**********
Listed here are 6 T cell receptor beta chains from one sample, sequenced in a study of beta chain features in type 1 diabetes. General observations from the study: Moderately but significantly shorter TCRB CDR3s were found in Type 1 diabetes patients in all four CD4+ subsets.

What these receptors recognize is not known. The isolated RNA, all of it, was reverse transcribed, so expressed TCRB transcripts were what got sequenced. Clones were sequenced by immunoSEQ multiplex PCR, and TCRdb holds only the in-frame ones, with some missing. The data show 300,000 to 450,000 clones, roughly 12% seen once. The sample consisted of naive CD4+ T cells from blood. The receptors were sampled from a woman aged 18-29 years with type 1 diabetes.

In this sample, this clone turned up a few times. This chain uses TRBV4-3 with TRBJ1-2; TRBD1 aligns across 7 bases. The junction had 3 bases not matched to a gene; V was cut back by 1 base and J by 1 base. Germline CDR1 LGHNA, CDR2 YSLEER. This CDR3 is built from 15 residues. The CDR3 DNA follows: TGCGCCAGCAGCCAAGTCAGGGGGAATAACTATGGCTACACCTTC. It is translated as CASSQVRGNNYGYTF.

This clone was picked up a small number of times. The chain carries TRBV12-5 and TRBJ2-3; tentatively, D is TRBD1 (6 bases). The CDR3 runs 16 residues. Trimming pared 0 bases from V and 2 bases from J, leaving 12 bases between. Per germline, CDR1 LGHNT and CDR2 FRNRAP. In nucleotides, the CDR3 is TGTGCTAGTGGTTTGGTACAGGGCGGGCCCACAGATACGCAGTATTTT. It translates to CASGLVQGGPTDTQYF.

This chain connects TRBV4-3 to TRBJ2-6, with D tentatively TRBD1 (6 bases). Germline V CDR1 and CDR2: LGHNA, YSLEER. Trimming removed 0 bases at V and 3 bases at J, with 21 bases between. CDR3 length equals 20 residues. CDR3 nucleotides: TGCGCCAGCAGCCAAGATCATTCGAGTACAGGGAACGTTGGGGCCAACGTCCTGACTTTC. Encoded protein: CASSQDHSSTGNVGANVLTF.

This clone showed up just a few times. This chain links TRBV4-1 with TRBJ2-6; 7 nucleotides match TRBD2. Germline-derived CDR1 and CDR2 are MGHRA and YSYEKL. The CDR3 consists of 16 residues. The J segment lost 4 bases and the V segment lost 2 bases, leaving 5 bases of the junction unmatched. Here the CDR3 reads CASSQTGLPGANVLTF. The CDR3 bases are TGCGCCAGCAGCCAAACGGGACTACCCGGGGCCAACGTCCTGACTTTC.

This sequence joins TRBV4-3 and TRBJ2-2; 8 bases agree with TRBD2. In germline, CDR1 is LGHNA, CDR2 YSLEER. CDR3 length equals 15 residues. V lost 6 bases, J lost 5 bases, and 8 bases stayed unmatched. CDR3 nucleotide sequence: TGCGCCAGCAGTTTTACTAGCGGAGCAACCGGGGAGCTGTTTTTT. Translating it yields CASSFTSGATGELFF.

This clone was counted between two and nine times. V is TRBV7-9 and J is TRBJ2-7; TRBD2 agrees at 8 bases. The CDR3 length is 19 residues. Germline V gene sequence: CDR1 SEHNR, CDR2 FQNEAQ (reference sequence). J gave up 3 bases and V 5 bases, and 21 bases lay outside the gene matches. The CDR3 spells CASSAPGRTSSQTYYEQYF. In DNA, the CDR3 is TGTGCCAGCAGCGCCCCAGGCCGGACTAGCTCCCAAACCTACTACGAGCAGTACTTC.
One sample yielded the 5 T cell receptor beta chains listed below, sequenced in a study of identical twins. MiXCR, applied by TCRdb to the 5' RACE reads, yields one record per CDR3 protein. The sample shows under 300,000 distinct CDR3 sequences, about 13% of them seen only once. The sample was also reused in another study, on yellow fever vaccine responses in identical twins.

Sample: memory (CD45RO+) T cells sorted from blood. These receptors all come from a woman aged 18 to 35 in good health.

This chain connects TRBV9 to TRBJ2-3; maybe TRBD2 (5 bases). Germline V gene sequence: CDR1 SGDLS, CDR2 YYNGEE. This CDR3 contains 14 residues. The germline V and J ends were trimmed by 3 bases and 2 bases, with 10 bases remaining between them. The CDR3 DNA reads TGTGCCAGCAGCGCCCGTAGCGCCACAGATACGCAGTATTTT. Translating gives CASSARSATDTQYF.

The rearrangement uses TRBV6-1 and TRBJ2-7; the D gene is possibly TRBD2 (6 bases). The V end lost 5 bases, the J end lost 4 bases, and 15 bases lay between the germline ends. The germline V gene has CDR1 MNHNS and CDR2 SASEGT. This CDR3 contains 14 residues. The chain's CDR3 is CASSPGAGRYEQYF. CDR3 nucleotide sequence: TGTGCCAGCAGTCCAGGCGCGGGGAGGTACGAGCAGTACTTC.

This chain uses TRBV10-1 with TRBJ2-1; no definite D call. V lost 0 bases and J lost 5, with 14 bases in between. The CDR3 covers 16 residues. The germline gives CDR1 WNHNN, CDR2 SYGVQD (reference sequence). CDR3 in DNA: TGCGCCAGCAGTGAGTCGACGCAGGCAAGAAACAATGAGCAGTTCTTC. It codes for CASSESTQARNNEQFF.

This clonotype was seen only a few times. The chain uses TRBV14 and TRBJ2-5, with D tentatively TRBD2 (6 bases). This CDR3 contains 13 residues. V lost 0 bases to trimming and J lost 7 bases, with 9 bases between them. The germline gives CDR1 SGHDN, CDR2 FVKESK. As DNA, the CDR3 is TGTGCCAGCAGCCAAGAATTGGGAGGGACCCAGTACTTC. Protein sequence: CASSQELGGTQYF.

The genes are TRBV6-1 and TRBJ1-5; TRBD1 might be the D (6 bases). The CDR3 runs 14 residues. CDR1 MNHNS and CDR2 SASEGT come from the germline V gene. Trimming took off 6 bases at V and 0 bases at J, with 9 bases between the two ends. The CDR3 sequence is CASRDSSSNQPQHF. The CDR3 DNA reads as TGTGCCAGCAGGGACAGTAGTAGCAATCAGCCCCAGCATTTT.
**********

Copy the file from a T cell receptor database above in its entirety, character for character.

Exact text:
Listed here are 6 T cell receptor beta chains from one sample, sequenced in a study of beta chain features in type 1 diabetes. General observations from the study: Moderately but significantly shorter TCRB CDR3s were found in Type 1 diabetes patients in all four CD4+ subsets.

What these receptors recognize is not known. The isolated RNA, all of it, was reverse transcribed, so expressed TCRB transcripts were what got sequenced. Clones were sequenced by immunoSEQ multiplex PCR, and TCRdb holds only the in-frame ones, with some missing. The data show 300,000 to 450,000 clones, roughly 12% seen once. The sample consisted of naive CD4+ T cells from blood. The receptors were sampled from a woman aged 18-29 years with type 1 diabetes.

In this sample, this clone turned up a few times. This chain uses TRBV4-3 with TRBJ1-2; TRBD1 aligns across 7 bases. The junction had 3 bases not matched to a gene; V was cut back by 1 base and J by 1 base. Germline CDR1 LGHNA, CDR2 YSLEER. This CDR3 is built from 15 residues. The CDR3 DNA follows: TGCGCCAGCAGCCAAGTCAGGGGGAATAACTATGGCTACACCTTC. It is translated as CASSQVRGNNYGYTF.

This clone was picked up a small number of times. The chain carries TRBV12-5 and TRBJ2-3; tentatively, D is TRBD1 (6 bases). The CDR3 runs 16 residues. Trimming pared 0 bases from V and 2 bases from J, leaving 12 bases between. Per germline, CDR1 LGHNT and CDR2 FRNRAP. In nucleotides, the CDR3 is TGTGCTAGTGGTTTGGTACAGGGCGGGCCCACAGATACGCAGTATTTT. It translates to CASGLVQGGPTDTQYF.

This chain connects TRBV4-3 to TRBJ2-6, with D tentatively TRBD1 (6 bases). Germline V CDR1 and CDR2: LGHNA, YSLEER. Trimming removed 0 bases at V and 3 bases at J, with 21 bases between. CDR3 length equals 20 residues. CDR3 nucleotides: TGCGCCAGCAGCCAAGATCATTCGAGTACAGGGAACGTTGGGGCCAACGTCCTGACTTTC. Encoded protein: CASSQDHSSTGNVGANVLTF.

This clone showed up just a few times. This chain links TRBV4-1 with TRBJ2-6; 7 nucleotides match TRBD2. Germline-derived CDR1 and CDR2 are MGHRA and YSYEKL. The CDR3 consists of 16 residues. The J segment lost 4 bases and the V segment lost 2 bases, leaving 5 bases of the junction unmatched. Here the CDR3 reads CASSQTGLPGANVLTF. The CDR3 bases are TGCGCCAGCAGCCAAACGGGACTACCCGGGGCCAACGTCCTGACTTTC.

This sequence joins TRBV4-3 and TRBJ2-2; 8 bases agree with TRBD2. In germline, CDR1 is LGHNA, CDR2 YSLEER. CDR3 length equals 15 residues. V lost 6 bases, J lost 5 bases, and 8 bases stayed unmatched. CDR3 nucleotide sequence: TGCGCCAGCAGTTTTACTAGCGGAGCAACCGGGGAGCTGTTTTTT. Translating it yields CASSFTSGATGELFF.

This clone was counted between two and nine times. V is TRBV7-9 and J is TRBJ2-7; TRBD2 agrees at 8 bases. The CDR3 length is 19 residues. Germline V gene sequence: CDR1 SEHNR, CDR2 FQNEAQ (reference sequence). J gave up 3 bases and V 5 bases, and 21 bases lay outside the gene matches. The CDR3 spells CASSAPGRTSSQTYYEQYF. In DNA, the CDR3 is TGTGCCAGCAGCGCCCCAGGCCGGACTAGCTCCCAAACCTACTACGAGCAGTACTTC.
One sample yielded the 5 T cell receptor beta chains listed below, sequenced in a study of identical twins. MiXCR, applied by TCRdb to the 5' RACE reads, yields one record per CDR3 protein. The sample shows under 300,000 distinct CDR3 sequences, about 13% of them seen only once. The sample was also reused in another study, on yellow fever vaccine responses in identical twins.

Sample: memory (CD45RO+) T cells sorted from blood. These receptors all come from a woman aged 18 to 35 in good health.

This chain connects TRBV9 to TRBJ2-3; maybe TRBD2 (5 bases). Germline V gene sequence: CDR1 SGDLS, CDR2 YYNGEE. This CDR3 contains 14 residues. The germline V and J ends were trimmed by 3 bases and 2 bases, with 10 bases remaining between them. The CDR3 DNA reads TGTGCCAGCAGCGCCCGTAGCGCCACAGATACGCAGTATTTT. Translating gives CASSARSATDTQYF.

The rearrangement uses TRBV6-1 and TRBJ2-7; the D gene is possibly TRBD2 (6 bases). The V end lost 5 bases, the J end lost 4 bases, and 15 bases lay between the germline ends. The germline V gene has CDR1 MNHNS and CDR2 SASEGT. This CDR3 contains 14 residues. The chain's CDR3 is CASSPGAGRYEQYF. CDR3 nucleotide sequence: TGTGCCAGCAGTCCAGGCGCGGGGAGGTACGAGCAGTACTTC.

This chain uses TRBV10-1 with TRBJ2-1; no definite D call. V lost 0 bases and J lost 5, with 14 bases in between. The CDR3 covers 16 residues. The germline gives CDR1 WNHNN, CDR2 SYGVQD (reference sequence). CDR3 in DNA: TGCGCCAGCAGTGAGTCGACGCAGGCAAGAAACAATGAGCAGTTCTTC. It codes for CASSESTQARNNEQFF.

This clonotype was seen only a few times. The chain uses TRBV14 and TRBJ2-5, with D tentatively TRBD2 (6 bases). This CDR3 contains 13 residues. V lost 0 bases to trimming and J lost 7 bases, with 9 bases between them. The germline gives CDR1 SGHDN, CDR2 FVKESK. As DNA, the CDR3 is TGTGCCAGCAGCCAAGAATTGGGAGGGACCCAGTACTTC. Protein sequence: CASSQELGGTQYF.

The genes are TRBV6-1 and TRBJ1-5; TRBD1 might be the D (6 bases). The CDR3 runs 14 residues. CDR1 MNHNS and CDR2 SASEGT come from the germline V gene. Trimming took off 6 bases at V and 0 bases at J, with 9 bases between the two ends. The CDR3 sequence is CASRDSSSNQPQHF. The CDR3 DNA reads as TGTGCCAGCAGGGACAGTAGTAGCAATCAGCCCCAGCATTTT.